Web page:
Can Social Abandonment By A Spouse Be Sufficient As Grounds For Divorce?

While New York continues to be the last state that insists upon fault-based divorce, that has not stopped various attempts to broaden present grounds for divorce available under the Domestic  Relations Law.  In a recent decision, Davis v. Davis, 2009 N.Y. Slip. Op. 08579 (2nd Dept. 2009), the Appellate Division, Second Department, held that “social abandonment” of one spouse by the other, does not meet the definition of constructive abandonment, and can not be used as grounds for divorce.  This case demonstrates why divorce lawyers and their clients, here in Rochester and elsewhere in New York, can be in situation where they cannot get their clients divorced, despite significant breakdowns in marital relationships.

In Davis, the wife alleged that the husband refused to engage in social interaction with the wife by:

refusing to celebrate with her or acknowledge Valentine’s Day, Christmas, Thanksgiving, and the wife’s birthday, by refusing to eat meals together, by refusing to attend family functions or accompany the wife to movies, shopping, restaurants, and church services, by leaving her once at a hospital emergency room, by removing the wife’s belongings from the marital bedroom, and by otherwise ignoring her.  The parties have been married for 41 years and they reside at the same address.

The above claims were included as a part of the wife’s cause of action for constructive abandonment.  The husband filed a pre-answer motion pursuant to CPLR §3211(a)(7) to dismiss the constructive abandonment cause of action and, alternatively, moved for summary judgment dismissing that cause of action. The husband, while contesting many of the wife’s factual allegations of “social abandonment,” argued that the complaint fails to state a cause of action for a divorce based on “constructive abandonment.”

Domestic Relations Law §170 sets forth six statutory grounds on which a spouse may seek to divorce another. The abandonment ground for divorce, set forth in Domestic Relations Law §170(2), provides that an action for a divorce may be maintained based upon “[t]he abandonment of the plaintiff by the defendant for a period of one or more years.”   The essence of abandonment is the refusal of one spouse to fulfill “basic obligations springing from the marriage contract”.  The court noted that a viable cause of action under Domestic Relations Law §170(2) has been recognized in three different factual forms: (1)  a defendant spouse’s actual physical departure from the marital residence that is unjustified, voluntary, without consent of the plaintiff spouse, and with the intention of the departing spouse not to return; (2) the defendant spouse locks the plaintiff spouse out of the marital residence, absent justification or consent;  (3) “constructive abandonment,” which has been defined as the refusal by a defendant spouse to engage in sexual relations with the plaintiff spouse for one or more years prior to the commencement of the action, when such refusal is unjustified, willful, and continual, and despite repeated requests for the resumption of sexual relations.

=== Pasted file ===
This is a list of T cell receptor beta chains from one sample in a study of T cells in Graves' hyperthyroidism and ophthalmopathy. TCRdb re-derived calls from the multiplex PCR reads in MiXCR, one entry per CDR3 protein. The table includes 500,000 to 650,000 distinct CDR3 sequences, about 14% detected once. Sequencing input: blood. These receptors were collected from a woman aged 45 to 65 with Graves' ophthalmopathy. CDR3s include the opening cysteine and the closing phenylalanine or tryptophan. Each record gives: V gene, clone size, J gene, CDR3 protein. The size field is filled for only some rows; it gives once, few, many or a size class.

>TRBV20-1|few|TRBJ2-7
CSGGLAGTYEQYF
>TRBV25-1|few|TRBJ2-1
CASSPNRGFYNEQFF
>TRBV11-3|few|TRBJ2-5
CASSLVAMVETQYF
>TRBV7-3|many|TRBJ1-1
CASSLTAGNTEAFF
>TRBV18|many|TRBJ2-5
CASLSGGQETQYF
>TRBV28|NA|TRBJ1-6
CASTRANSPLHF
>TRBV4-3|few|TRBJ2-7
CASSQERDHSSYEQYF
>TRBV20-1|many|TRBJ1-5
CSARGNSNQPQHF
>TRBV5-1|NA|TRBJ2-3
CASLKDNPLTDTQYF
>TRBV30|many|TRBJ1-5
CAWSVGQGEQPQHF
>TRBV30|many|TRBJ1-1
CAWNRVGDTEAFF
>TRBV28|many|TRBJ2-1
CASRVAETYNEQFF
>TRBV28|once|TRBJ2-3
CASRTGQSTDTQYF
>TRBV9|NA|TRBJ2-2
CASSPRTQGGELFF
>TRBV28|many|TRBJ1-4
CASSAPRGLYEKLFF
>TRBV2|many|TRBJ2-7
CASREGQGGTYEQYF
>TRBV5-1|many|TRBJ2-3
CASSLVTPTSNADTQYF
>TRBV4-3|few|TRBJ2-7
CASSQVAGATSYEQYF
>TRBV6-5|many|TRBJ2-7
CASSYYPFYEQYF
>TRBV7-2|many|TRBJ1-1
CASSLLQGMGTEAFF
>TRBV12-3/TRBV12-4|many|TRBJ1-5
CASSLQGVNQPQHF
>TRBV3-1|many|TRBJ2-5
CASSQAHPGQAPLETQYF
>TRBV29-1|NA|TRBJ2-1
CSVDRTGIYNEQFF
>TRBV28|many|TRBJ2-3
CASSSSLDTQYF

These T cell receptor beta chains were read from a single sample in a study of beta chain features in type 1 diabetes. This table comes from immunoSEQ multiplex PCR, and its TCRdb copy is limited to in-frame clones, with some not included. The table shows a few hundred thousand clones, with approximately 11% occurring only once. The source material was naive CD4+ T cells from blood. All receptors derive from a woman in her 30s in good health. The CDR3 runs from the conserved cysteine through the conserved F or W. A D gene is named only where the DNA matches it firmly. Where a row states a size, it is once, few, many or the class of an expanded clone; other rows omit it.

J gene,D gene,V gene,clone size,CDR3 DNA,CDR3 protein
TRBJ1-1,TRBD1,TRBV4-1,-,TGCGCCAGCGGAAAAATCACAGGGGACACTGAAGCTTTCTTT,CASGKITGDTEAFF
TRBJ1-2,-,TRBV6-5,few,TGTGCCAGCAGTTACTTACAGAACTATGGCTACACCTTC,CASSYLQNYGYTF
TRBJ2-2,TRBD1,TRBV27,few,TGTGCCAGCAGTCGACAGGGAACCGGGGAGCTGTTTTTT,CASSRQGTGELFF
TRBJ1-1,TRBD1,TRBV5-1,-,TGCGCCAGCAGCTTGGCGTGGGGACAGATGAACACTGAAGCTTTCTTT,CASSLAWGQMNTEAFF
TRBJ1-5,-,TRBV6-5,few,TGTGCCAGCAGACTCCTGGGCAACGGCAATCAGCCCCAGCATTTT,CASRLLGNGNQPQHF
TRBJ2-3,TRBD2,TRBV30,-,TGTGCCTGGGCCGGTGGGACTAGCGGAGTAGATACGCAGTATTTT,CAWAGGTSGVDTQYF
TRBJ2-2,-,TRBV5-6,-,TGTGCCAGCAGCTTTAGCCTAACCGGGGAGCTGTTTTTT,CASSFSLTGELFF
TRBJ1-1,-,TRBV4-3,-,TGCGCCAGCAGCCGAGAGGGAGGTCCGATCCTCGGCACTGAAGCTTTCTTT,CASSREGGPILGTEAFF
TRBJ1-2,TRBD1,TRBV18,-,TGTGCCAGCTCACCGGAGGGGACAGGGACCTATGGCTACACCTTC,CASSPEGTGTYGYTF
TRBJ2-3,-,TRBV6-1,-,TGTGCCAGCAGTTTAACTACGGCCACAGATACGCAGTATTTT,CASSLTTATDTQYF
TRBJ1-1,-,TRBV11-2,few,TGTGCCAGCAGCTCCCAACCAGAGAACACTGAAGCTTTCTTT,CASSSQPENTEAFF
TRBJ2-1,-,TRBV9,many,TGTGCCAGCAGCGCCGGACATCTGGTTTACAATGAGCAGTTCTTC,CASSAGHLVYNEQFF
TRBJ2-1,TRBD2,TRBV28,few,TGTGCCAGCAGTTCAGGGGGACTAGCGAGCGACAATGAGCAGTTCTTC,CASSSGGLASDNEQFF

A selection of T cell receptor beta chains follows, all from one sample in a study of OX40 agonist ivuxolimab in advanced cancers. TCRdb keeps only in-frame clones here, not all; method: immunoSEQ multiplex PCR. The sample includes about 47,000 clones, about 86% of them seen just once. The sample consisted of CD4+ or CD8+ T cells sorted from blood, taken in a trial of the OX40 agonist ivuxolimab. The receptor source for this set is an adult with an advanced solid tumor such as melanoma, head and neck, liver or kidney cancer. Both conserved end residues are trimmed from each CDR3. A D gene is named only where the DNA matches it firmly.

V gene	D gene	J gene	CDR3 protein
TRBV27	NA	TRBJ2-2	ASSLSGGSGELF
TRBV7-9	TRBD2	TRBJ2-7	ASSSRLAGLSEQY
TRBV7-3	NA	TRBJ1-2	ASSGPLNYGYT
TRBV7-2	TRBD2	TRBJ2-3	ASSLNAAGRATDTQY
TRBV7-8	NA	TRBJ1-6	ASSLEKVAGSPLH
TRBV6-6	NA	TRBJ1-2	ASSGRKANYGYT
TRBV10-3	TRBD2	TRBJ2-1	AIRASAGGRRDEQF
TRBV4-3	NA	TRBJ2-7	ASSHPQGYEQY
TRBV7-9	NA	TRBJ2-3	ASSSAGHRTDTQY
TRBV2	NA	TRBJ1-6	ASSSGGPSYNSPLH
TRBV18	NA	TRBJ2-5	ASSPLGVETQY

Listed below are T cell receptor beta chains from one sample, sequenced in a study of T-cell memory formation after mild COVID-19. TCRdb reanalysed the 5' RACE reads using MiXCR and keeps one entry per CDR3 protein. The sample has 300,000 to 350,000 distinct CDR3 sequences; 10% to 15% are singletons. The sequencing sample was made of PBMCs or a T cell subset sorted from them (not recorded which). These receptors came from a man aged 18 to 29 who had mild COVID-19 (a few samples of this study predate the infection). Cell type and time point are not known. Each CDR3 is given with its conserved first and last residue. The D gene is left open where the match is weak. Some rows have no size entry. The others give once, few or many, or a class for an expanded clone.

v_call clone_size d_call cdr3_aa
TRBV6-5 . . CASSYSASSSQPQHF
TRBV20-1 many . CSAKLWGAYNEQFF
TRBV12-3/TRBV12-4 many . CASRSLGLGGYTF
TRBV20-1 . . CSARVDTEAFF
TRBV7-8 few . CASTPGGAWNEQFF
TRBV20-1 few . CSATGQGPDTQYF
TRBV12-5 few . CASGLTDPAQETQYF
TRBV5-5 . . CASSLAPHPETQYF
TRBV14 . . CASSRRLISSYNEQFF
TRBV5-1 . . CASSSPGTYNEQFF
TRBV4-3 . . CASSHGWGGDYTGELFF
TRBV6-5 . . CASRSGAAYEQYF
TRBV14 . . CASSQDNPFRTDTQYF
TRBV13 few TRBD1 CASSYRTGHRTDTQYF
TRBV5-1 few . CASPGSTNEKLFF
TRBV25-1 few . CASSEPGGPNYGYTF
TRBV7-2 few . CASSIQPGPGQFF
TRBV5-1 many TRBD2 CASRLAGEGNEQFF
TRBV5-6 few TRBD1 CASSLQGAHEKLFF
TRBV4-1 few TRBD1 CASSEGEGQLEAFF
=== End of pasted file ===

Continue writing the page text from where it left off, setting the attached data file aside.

the complaint alleges that the husband refused to engage in social interaction with the wife by refusing to celebrate with her or acknowledge Valentine’s Day, Christmas, Thanksgiving, and the wife’s birthday, by refusing to eat meals together, by refusing to attend family functions or accompany the wife to movies, shopping, restaurants, and church services, by leaving her once at a hospital emergency room, by removing the wife’s belongings from the marital bedroom, and by otherwise ignoring her. The parties have been married for 41 years and they reside at the same address.
The husband filed a pre-answer motion pursuant to CPLR 3211(a)(7) to dismiss the constructive abandonment cause of action and, alternatively, moved for summary judgment dismissing that cause of action pursuant to CPLR 3212. The husband, while contesting many of the wife’s factual allegations of “social abandonment,” argued that the complaint fails to state a cause of action for a divorce based on “constructive abandonment.” The wife opposed dismissal arguing, [*2]inter alia, that social abandonment has been recognized as a ground for divorce in fairly recent trial-level decisions rendered by the Supreme Courts in Nassau, Queens, and Westchester Counties.

After analyzing the applicable case law and plain language of the statute, the Appellate Division concluded that the plaintiff’s allegations of social abandonment may appropriately be viewed as merely another way of claiming “irreconcilable differences” between spouses, that do not constitute a cognizable ground for divorce. The plaintiff’s allegations of a “social abandonment,” designed to mimic the abandonment language of Domestic Relations Law §170(2), “elevated the artificial title of the claim over the substance of the causes of action that are statutorily recognized and understood.”